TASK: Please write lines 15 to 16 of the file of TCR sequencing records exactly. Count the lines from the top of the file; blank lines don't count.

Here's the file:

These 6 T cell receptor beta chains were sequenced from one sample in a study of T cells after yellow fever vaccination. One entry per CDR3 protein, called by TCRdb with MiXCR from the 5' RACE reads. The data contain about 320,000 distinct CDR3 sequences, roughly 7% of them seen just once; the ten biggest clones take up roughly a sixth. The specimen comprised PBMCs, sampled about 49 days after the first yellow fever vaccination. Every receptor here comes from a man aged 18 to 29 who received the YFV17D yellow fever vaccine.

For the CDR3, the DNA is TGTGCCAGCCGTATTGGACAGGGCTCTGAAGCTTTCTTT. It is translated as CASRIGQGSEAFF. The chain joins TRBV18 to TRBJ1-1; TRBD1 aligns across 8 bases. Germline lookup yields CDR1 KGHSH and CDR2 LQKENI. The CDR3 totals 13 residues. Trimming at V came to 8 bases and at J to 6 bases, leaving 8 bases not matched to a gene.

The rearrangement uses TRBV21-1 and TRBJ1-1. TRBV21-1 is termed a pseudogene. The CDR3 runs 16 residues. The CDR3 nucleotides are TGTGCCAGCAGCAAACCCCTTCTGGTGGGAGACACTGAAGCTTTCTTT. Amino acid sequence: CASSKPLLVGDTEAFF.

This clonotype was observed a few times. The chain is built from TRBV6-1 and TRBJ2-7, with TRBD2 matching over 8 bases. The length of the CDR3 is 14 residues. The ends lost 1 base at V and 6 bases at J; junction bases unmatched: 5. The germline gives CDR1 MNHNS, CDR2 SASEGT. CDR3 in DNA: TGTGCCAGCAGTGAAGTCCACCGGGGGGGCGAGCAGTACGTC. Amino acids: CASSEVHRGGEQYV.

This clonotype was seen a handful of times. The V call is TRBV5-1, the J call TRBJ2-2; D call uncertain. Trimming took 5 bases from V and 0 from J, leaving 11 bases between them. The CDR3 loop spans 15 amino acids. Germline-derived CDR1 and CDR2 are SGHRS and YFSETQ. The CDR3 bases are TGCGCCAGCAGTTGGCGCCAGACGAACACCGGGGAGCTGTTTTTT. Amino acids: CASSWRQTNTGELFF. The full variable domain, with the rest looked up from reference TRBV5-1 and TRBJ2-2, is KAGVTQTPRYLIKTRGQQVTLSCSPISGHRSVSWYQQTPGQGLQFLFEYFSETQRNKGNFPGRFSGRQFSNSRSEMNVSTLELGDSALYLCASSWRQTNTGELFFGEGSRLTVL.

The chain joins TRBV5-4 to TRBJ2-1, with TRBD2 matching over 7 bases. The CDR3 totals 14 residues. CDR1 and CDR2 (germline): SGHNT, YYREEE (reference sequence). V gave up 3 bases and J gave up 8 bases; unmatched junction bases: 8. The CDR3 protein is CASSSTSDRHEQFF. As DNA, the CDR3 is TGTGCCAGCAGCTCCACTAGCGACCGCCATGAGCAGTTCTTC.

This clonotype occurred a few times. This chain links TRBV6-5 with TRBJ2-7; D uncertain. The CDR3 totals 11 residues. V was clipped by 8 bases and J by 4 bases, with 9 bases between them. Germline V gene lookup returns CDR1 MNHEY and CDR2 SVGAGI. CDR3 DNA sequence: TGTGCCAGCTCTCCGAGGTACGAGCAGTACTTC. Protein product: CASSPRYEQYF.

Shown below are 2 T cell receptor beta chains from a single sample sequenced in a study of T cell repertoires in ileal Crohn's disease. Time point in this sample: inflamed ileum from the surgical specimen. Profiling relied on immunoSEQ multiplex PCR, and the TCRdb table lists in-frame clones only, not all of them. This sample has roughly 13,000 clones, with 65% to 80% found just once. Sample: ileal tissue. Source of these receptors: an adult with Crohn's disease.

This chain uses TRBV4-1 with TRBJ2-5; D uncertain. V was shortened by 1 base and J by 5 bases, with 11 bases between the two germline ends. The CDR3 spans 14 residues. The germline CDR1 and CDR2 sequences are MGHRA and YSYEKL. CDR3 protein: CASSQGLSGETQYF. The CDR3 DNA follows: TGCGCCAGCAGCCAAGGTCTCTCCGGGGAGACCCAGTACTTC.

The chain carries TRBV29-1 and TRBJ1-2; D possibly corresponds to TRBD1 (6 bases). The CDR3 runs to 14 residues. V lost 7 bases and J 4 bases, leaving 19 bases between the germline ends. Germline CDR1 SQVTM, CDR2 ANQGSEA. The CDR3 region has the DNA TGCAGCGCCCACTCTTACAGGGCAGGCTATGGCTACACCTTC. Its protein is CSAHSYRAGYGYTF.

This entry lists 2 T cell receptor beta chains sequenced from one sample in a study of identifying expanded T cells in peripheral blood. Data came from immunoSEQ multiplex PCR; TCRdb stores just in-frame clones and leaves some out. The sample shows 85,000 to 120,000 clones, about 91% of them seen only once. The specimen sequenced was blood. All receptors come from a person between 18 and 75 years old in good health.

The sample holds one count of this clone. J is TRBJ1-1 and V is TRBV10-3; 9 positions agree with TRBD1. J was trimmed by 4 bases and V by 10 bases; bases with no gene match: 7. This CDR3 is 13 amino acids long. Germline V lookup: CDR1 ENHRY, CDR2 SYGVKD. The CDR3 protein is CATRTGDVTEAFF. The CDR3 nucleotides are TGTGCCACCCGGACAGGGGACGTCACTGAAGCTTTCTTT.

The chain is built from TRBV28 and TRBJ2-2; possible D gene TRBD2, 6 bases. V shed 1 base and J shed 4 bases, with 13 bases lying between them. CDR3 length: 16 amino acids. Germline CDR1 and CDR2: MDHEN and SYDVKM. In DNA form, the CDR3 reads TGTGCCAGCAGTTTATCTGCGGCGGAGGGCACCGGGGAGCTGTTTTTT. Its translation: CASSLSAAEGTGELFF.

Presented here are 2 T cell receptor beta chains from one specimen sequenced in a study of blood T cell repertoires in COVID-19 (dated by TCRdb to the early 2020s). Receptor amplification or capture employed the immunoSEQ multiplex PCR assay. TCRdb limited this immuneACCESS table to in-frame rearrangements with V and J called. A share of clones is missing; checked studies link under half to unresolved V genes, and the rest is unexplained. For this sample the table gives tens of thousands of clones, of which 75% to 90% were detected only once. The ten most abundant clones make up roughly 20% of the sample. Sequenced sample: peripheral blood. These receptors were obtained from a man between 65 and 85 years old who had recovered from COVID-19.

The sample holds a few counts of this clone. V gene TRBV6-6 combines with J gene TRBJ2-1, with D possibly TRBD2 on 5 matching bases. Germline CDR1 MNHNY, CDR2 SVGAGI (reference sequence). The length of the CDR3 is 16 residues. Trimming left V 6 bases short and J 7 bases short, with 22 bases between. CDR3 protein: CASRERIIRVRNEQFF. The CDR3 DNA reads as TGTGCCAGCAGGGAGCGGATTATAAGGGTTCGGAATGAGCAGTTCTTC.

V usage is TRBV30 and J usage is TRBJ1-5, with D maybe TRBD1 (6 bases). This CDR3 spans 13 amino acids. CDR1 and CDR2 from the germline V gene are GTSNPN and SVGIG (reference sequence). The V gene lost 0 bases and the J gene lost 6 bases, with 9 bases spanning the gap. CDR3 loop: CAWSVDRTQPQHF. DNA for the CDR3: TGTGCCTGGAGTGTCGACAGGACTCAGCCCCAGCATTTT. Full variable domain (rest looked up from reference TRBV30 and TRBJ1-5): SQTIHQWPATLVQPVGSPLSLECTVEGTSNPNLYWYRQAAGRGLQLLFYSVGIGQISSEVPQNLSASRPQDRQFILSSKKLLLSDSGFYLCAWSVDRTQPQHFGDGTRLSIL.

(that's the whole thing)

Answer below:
The sample holds a few counts of this clone. V gene TRBV6-6 combines with J gene TRBJ2-1, with D possibly TRBD2 on 5 matching bases. Germline CDR1 MNHNY, CDR2 SVGAGI (reference sequence). The length of the CDR3 is 16 residues. Trimming left V 6 bases short and J 7 bases short, with 22 bases between. CDR3 protein: CASRERIIRVRNEQFF. The CDR3 DNA reads as TGTGCCAGCAGGGAGCGGATTATAAGGGTTCGGAATGAGCAGTTCTTC.

V usage is TRBV30 and J usage is TRBJ1-5, with D maybe TRBD1 (6 bases). This CDR3 spans 13 amino acids. CDR1 and CDR2 from the germline V gene are GTSNPN and SVGIG (reference sequence). The V gene lost 0 bases and the J gene lost 6 bases, with 9 bases spanning the gap. CDR3 loop: CAWSVDRTQPQHF. DNA for the CDR3: TGTGCCTGGAGTGTCGACAGGACTCAGCCCCAGCATTTT. Full variable domain (rest looked up from reference TRBV30 and TRBJ1-5): SQTIHQWPATLVQPVGSPLSLECTVEGTSNPNLYWYRQAAGRGLQLLFYSVGIGQISSEVPQNLSASRPQDRQFILSSKKLLLSDSGFYLCAWSVDRTQPQHFGDGTRLSIL.